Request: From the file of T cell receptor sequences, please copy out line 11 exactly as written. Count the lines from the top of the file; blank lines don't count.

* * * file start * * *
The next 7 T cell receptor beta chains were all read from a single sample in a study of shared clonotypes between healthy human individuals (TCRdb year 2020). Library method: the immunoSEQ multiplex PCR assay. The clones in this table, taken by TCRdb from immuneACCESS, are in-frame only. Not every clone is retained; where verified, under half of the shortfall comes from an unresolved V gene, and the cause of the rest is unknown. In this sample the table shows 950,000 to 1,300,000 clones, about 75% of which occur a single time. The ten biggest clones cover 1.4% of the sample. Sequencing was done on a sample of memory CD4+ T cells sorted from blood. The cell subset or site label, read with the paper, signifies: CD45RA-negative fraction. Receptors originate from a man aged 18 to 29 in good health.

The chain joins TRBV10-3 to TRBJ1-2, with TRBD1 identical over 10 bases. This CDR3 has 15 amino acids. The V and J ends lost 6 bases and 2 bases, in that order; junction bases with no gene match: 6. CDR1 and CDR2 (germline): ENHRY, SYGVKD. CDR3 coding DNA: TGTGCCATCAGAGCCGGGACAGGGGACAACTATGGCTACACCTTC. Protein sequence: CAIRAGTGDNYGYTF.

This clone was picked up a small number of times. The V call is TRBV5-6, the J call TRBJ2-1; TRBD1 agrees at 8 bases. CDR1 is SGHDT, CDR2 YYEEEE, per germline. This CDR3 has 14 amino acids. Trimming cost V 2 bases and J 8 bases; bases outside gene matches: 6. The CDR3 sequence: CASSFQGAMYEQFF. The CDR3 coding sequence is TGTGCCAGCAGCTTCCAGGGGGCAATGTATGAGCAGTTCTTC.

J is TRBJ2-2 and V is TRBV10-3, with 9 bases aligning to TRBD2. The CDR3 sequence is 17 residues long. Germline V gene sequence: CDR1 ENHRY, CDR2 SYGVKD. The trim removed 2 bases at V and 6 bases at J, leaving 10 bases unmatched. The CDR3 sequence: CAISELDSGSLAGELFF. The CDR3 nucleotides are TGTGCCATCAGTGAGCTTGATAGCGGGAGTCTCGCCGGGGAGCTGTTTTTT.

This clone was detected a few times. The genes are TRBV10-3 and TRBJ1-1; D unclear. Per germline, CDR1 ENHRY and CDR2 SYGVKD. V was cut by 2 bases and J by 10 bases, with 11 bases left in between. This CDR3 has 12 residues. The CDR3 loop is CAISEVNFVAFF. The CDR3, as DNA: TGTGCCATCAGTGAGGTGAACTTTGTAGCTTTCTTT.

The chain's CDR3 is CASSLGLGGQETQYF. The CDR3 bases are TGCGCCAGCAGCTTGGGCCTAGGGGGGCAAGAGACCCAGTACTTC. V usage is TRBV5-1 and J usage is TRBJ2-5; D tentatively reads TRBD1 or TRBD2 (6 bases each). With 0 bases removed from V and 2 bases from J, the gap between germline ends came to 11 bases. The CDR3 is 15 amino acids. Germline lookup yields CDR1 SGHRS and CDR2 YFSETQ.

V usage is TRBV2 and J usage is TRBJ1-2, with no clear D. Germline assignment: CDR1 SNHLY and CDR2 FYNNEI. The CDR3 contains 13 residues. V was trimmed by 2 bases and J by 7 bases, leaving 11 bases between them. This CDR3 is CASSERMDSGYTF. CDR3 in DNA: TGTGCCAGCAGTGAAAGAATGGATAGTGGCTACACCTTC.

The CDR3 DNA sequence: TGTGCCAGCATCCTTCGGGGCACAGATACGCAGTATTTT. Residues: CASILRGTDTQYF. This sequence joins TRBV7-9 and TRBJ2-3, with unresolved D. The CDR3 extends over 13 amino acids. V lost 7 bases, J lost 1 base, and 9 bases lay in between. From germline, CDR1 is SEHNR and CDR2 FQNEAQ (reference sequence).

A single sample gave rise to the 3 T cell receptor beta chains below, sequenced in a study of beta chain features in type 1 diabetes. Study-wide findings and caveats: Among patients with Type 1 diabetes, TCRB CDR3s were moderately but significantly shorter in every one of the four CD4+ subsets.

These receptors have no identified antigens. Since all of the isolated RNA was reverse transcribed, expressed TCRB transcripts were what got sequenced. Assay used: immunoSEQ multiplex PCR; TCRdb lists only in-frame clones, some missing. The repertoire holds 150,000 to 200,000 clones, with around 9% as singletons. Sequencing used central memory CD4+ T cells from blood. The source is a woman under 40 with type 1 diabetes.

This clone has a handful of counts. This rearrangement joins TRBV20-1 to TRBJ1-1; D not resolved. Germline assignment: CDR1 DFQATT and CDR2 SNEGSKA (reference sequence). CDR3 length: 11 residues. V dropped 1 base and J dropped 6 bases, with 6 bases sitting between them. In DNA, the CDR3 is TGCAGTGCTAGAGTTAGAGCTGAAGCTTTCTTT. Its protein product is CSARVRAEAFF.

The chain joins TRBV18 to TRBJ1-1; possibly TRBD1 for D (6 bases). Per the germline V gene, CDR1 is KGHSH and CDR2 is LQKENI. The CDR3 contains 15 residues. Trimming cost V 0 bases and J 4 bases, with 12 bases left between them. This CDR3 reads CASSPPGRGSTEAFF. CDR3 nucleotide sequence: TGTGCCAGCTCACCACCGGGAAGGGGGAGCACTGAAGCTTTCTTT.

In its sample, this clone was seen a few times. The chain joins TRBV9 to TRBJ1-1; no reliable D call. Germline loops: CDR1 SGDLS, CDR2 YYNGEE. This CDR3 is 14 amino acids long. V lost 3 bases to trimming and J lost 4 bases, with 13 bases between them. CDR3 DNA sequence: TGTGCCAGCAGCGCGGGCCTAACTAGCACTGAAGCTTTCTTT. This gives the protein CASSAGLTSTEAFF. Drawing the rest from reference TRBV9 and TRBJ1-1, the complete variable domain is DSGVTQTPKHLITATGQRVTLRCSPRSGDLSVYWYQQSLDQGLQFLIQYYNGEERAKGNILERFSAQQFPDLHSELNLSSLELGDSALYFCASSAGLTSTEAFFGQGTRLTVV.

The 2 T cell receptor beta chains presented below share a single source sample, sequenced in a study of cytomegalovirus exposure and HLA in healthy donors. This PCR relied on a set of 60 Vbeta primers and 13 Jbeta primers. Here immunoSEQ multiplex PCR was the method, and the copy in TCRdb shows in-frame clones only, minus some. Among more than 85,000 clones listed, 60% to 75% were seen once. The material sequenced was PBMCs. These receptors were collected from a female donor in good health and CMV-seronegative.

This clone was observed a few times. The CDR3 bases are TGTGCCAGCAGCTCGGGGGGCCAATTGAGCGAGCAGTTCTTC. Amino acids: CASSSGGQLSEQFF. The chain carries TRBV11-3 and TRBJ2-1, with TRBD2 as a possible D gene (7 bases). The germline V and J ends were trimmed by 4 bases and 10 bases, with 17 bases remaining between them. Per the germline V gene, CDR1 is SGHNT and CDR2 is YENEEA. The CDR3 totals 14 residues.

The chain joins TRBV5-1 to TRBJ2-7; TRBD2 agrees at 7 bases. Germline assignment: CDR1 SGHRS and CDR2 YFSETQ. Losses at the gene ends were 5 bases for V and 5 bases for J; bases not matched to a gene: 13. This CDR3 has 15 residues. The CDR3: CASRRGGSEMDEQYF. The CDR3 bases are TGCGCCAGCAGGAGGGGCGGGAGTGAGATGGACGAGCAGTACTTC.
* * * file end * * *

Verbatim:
This clone has a handful of counts. This rearrangement joins TRBV20-1 to TRBJ1-1; D not resolved. Germline assignment: CDR1 DFQATT and CDR2 SNEGSKA (reference sequence). CDR3 length: 11 residues. V dropped 1 base and J dropped 6 bases, with 6 bases sitting between them. In DNA, the CDR3 is TGCAGTGCTAGAGTTAGAGCTGAAGCTTTCTTT. Its protein product is CSARVRAEAFF.